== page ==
... a daughterly darkness, cascading down
covers Israel; a leaf
burns utopia
to the heavens; the book
questions the pale fire, licking its tongue. Tribes.

Despite disbelief in the self, there is never a complete disbelief in the 'I' in these poems, though 'I' does present an incontinuity, calling this saying and unsaying into being:

with his sword he cleft my breast asunder
from ear to ear
so that I like Neuchadnezzar a scrumptious bream
lay upon the picnic table
a donor of the holy spirit

no with his sword he did not cleave my breast asunder
from ear to ear
so that I like Nebuchadnezzar a scrumptious
cloud of the holy breath

The intertextual relationships in the early poems produce untranslatable Russian more frequently than the later ones as well, according to the notes at the back of the book: Either/Or rendered in russian becomes Ili/Ili (either and or are the same word in Russian) which both names Kierkegaard's   pseudonymous text as well as Christ on the cross ("eli eli lama sabakhtani" or "my God, my God, why hast thou forsaken me," or as Skidan renders the Russian translation of this phrase in English "My God, O God, your spirit leaves me"). 'Naked Breakfast' is how Burroughs's novel first and has subsequently appeared in Russian, the first (unnoficial) translation being made under the (mistaken, as far as I know) belief that the novel was a response to Manet's Breakfast on the Grass; a young Skidan tries to reconnect the two works anachronistically in Delirium.

The later poems emerge from the de-lyricism (Skidan's literal reading of Delirium's poetics) of the early works and more instead into the experience of memory (as a lyric substance or material). This is the sonambulistic space that Dragomoshchenko refers to in his introduction. Memory, the focus of Red Shifting (The title is quite interesting, naming the book after a process of expanding distance in the reception of sight and sound, suggesting that the book is a series of positions with regard to the substance), is approached from quite a few angles: from Scholia, which feels like a recording of experienced language, from theoretical quotes to overheard banter and impersonal signs/instructions, written without concern for the author's role of being the origin of the language presented, to the comedy of ethics in 'Disjecta Membra' (I love Skidan's working note of 'starting again' in this poem), to the drama within the scientific presentation of abstract followed by data within the book's title poem.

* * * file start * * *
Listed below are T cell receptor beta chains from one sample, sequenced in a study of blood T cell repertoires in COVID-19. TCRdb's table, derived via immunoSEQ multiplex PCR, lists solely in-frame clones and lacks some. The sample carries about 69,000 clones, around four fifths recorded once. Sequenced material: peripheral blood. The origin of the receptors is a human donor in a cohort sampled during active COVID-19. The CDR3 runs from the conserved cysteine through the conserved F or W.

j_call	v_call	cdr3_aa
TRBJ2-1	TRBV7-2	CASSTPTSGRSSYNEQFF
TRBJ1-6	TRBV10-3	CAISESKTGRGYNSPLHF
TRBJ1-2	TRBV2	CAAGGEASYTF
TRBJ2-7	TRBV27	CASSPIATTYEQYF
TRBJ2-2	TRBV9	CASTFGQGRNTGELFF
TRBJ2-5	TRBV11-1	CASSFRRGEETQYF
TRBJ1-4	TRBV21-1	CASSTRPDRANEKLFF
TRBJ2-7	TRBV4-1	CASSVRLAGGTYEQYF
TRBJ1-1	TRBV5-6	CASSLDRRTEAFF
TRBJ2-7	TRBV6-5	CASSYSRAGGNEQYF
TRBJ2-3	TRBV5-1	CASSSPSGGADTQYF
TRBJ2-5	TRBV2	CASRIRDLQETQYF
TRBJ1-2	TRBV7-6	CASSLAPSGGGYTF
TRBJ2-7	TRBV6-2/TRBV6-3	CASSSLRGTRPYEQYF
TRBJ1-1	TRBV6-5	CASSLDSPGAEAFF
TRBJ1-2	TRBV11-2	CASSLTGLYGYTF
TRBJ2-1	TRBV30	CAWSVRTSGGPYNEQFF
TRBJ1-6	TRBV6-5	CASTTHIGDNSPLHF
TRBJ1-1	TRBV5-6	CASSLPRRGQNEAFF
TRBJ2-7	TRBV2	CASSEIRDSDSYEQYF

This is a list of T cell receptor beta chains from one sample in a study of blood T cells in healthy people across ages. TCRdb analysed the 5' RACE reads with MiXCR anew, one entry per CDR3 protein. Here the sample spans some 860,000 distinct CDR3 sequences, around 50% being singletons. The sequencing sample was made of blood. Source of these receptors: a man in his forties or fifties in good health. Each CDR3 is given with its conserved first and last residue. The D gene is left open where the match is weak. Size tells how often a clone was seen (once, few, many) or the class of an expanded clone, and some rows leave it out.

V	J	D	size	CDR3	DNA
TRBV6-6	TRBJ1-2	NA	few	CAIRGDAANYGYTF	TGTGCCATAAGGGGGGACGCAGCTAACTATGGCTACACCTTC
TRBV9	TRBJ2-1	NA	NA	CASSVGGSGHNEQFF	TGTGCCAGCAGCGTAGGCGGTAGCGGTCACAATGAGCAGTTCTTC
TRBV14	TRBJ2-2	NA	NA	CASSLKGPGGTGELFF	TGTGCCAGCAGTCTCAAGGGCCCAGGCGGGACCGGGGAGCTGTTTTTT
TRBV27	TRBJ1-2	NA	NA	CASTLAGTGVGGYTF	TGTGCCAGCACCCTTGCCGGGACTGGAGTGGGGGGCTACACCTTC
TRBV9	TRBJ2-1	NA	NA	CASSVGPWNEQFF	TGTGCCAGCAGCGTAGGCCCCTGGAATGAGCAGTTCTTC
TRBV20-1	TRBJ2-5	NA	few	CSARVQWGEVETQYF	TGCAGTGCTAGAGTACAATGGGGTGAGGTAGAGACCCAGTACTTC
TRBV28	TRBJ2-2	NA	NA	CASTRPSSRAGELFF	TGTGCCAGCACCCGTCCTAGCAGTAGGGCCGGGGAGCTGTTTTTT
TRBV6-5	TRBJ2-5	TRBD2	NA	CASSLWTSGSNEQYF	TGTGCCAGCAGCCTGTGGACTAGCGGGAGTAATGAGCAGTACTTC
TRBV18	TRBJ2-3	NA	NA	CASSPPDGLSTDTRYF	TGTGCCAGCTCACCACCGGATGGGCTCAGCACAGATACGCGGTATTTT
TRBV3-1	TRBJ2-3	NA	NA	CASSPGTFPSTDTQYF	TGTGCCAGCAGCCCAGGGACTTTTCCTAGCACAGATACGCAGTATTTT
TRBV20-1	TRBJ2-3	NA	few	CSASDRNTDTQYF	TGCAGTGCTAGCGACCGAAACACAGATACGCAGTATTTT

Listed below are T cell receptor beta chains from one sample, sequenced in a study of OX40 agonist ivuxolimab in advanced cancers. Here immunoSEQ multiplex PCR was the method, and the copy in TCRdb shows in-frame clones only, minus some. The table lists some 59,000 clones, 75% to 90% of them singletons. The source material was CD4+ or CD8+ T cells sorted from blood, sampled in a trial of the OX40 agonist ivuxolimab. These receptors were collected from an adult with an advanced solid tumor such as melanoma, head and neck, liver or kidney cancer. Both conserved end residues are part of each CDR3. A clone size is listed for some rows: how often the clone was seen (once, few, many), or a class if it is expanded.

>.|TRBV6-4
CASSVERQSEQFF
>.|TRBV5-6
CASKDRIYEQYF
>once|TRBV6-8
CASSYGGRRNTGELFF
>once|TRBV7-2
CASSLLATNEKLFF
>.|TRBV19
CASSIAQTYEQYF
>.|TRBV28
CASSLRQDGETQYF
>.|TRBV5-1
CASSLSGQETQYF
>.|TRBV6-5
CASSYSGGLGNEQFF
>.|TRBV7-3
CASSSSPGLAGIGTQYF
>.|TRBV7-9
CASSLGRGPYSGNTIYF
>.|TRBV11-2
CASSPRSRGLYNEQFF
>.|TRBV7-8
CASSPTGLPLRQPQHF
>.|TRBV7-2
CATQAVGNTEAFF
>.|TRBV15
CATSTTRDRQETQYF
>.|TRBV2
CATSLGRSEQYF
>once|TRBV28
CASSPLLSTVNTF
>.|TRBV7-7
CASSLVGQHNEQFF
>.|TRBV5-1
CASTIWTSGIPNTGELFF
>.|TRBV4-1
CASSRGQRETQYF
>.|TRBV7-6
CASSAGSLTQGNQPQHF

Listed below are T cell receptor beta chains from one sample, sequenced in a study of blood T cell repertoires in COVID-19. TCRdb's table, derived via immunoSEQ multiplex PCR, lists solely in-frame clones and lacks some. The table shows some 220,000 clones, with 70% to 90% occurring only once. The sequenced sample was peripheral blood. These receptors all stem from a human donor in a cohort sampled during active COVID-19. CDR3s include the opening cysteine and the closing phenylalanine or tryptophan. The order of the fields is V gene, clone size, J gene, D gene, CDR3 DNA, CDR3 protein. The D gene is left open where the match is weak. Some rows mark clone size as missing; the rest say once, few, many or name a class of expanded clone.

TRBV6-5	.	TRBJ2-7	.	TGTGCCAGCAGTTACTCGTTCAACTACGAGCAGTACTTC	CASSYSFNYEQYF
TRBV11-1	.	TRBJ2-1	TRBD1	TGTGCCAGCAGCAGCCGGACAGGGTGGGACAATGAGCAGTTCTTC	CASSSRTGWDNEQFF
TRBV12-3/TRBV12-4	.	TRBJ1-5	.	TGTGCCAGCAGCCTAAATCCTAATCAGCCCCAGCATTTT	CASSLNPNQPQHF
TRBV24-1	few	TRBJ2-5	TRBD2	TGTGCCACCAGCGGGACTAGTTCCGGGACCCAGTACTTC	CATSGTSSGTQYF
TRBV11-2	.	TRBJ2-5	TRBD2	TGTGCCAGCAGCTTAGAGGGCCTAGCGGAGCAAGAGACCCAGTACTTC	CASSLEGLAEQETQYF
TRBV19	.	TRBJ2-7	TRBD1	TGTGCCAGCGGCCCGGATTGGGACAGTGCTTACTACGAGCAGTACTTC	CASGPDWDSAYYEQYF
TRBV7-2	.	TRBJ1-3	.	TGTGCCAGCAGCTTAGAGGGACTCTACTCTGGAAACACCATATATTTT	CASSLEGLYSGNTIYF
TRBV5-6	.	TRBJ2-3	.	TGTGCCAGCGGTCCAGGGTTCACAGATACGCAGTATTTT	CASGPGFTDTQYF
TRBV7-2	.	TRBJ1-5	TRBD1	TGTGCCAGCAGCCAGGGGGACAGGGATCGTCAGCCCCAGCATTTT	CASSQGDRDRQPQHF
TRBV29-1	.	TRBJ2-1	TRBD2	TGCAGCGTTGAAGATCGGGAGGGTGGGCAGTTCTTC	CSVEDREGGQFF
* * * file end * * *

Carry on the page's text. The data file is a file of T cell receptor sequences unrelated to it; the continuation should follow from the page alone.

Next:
to specify is to ruin poetry

to kill the tongue in order to touch life.

In critically assesing the work, I find the prose section of 'Piercing of the Lower Lip' useful, particularly Remizov's reminder "And there's nowhere to wake up to" followed by "Ariadne in the semblance of a mole"

I sincerely doubt the dream is lucid:

Double exposure allows one to discovere the ghostly, hallucinatory nature of [labyrinthine crypts]

They flake away from the retina, as though decaying, peeling plaster, under which emerge ever-new geological layers.

Behind their procession in the rippling patina of scattering contours that have no time, no capacity to turn into an image, the gaze rests on the stigmata of radiant transparency, nearly emptiness.

This is how time closes the dead loop.

Skidan's is a journey into the psyche at the aid of a cinema (and an anti-cinema as well). This is the ungrounding, a discovery flashing out of the unthinking of working in a secondary language. The poet is not producing fragments of the whole, but a rupture between event and representation (then and now).

This does give the reader quite a bit of purview into Skidan's biography, where he was then showing directly where he is now (the poem's now, reader's now). Autobiographical substance isn't entirely distant from modern anti-confessional poetries, appearing in Frank O'hara, Zukofsky and Olson. Though I'm not sure you can say that Skidan is completely at odds with the confessional, given his relationship with christian theology (though reading these poems as confessional self expression is exactly the wrong thing to do). Of the poets I just mentioned, Zukofsky is probably the only one of any use in approaching Skidan; Autobiography appears unexplained as illustration more than an end in itself. Though this is distant still from the source of Skidan's approach. He is very much within the Russian world, and I believe that 'Red Shifting' is closest to the Autobiographical approach at work in Tarkovsky's 'the Mirror.' Here we can also see the attempt to use disjunctive memory to put anxiety and loss into a space where they might become social and open, rather than related to any elevated self, the persona at the center becoming more of a narrative architecture that can be approached from many angles, and perhaps adopt a kind of plasticity.

By way of a post-script, I also feel I should say that the translator, Genya Turovskaya is a wonderful poet in her own right.